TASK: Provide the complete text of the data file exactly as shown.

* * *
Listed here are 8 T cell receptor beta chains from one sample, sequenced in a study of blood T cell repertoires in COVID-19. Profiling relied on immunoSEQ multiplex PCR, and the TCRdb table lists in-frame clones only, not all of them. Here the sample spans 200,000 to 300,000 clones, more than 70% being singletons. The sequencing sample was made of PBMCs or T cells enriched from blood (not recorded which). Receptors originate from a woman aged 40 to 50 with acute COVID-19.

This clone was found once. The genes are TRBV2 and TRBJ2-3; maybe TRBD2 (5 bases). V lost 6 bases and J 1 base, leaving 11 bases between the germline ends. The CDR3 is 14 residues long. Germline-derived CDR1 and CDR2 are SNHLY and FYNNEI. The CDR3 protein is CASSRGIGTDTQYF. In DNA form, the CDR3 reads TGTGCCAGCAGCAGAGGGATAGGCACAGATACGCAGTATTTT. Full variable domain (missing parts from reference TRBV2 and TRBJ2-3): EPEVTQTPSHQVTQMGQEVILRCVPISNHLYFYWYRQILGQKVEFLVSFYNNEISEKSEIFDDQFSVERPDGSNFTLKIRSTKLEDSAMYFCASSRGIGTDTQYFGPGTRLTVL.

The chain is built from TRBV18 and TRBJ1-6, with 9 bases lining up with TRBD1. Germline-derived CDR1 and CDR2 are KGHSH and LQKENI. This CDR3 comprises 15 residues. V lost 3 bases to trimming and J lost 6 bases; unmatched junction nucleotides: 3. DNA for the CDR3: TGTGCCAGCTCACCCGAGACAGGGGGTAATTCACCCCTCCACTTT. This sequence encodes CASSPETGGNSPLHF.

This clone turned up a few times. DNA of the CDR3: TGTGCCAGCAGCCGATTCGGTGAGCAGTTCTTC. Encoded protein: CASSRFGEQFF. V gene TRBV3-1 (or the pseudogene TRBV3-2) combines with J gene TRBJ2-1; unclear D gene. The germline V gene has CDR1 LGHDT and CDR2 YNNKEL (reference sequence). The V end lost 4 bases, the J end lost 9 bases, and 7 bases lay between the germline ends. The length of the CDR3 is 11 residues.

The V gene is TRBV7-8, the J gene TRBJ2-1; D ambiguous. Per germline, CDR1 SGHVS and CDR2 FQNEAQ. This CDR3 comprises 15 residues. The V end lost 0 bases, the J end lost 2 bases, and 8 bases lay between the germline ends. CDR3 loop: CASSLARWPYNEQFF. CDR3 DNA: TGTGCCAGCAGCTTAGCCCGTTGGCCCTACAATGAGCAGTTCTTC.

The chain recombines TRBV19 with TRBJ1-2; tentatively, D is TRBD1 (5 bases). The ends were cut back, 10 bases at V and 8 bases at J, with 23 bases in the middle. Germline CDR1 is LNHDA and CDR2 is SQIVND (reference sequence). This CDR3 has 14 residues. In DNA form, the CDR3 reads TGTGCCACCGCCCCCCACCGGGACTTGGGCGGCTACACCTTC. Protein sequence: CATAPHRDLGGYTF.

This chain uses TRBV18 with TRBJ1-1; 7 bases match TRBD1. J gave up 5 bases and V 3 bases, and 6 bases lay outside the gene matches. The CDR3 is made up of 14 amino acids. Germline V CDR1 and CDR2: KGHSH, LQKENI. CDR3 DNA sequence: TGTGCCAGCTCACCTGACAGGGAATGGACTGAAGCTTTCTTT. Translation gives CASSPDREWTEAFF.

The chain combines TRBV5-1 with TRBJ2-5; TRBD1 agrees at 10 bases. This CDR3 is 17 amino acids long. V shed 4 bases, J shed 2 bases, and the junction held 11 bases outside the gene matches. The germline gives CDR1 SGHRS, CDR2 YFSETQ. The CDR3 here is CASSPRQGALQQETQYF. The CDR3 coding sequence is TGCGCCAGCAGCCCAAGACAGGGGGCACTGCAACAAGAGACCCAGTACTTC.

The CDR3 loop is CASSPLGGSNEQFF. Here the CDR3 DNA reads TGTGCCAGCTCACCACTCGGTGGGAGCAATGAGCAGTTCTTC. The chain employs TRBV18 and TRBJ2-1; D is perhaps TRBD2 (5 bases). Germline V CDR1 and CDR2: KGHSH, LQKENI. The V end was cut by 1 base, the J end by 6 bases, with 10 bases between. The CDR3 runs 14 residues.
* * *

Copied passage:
Listed here are 8 T cell receptor beta chains from one sample, sequenced in a study of blood T cell repertoires in COVID-19. Profiling relied on immunoSEQ multiplex PCR, and the TCRdb table lists in-frame clones only, not all of them. Here the sample spans 200,000 to 300,000 clones, more than 70% being singletons. The sequencing sample was made of PBMCs or T cells enriched from blood (not recorded which). Receptors originate from a woman aged 40 to 50 with acute COVID-19.

This clone was found once. The genes are TRBV2 and TRBJ2-3; maybe TRBD2 (5 bases). V lost 6 bases and J 1 base, leaving 11 bases between the germline ends. The CDR3 is 14 residues long. Germline-derived CDR1 and CDR2 are SNHLY and FYNNEI. The CDR3 protein is CASSRGIGTDTQYF. In DNA form, the CDR3 reads TGTGCCAGCAGCAGAGGGATAGGCACAGATACGCAGTATTTT. Full variable domain (missing parts from reference TRBV2 and TRBJ2-3): EPEVTQTPSHQVTQMGQEVILRCVPISNHLYFYWYRQILGQKVEFLVSFYNNEISEKSEIFDDQFSVERPDGSNFTLKIRSTKLEDSAMYFCASSRGIGTDTQYFGPGTRLTVL.

The chain is built from TRBV18 and TRBJ1-6, with 9 bases lining up with TRBD1. Germline-derived CDR1 and CDR2 are KGHSH and LQKENI. This CDR3 comprises 15 residues. V lost 3 bases to trimming and J lost 6 bases; unmatched junction nucleotides: 3. DNA for the CDR3: TGTGCCAGCTCACCCGAGACAGGGGGTAATTCACCCCTCCACTTT. This sequence encodes CASSPETGGNSPLHF.

This clone turned up a few times. DNA of the CDR3: TGTGCCAGCAGCCGATTCGGTGAGCAGTTCTTC. Encoded protein: CASSRFGEQFF. V gene TRBV3-1 (or the pseudogene TRBV3-2) combines with J gene TRBJ2-1; unclear D gene. The germline V gene has CDR1 LGHDT and CDR2 YNNKEL (reference sequence). The V end lost 4 bases, the J end lost 9 bases, and 7 bases lay between the germline ends. The length of the CDR3 is 11 residues.

The V gene is TRBV7-8, the J gene TRBJ2-1; D ambiguous. Per germline, CDR1 SGHVS and CDR2 FQNEAQ. This CDR3 comprises 15 residues. The V end lost 0 bases, the J end lost 2 bases, and 8 bases lay between the germline ends. CDR3 loop: CASSLARWPYNEQFF. CDR3 DNA: TGTGCCAGCAGCTTAGCCCGTTGGCCCTACAATGAGCAGTTCTTC.

The chain recombines TRBV19 with TRBJ1-2; tentatively, D is TRBD1 (5 bases). The ends were cut back, 10 bases at V and 8 bases at J, with 23 bases in the middle. Germline CDR1 is LNHDA and CDR2 is SQIVND (reference sequence). This CDR3 has 14 residues. In DNA form, the CDR3 reads TGTGCCACCGCCCCCCACCGGGACTTGGGCGGCTACACCTTC. Protein sequence: CATAPHRDLGGYTF.

This chain uses TRBV18 with TRBJ1-1; 7 bases match TRBD1. J gave up 5 bases and V 3 bases, and 6 bases lay outside the gene matches. The CDR3 is made up of 14 amino acids. Germline V CDR1 and CDR2: KGHSH, LQKENI. CDR3 DNA sequence: TGTGCCAGCTCACCTGACAGGGAATGGACTGAAGCTTTCTTT. Translation gives CASSPDREWTEAFF.

The chain combines TRBV5-1 with TRBJ2-5; TRBD1 agrees at 10 bases. This CDR3 is 17 amino acids long. V shed 4 bases, J shed 2 bases, and the junction held 11 bases outside the gene matches. The germline gives CDR1 SGHRS, CDR2 YFSETQ. The CDR3 here is CASSPRQGALQQETQYF. The CDR3 coding sequence is TGCGCCAGCAGCCCAAGACAGGGGGCACTGCAACAAGAGACCCAGTACTTC.

The CDR3 loop is CASSPLGGSNEQFF. Here the CDR3 DNA reads TGTGCCAGCTCACCACTCGGTGGGAGCAATGAGCAGTTCTTC. The chain employs TRBV18 and TRBJ2-1; D is perhaps TRBD2 (5 bases). Germline V CDR1 and CDR2: KGHSH, LQKENI. The V end was cut by 1 base, the J end by 6 bases, with 10 bases between. The CDR3 runs 14 residues.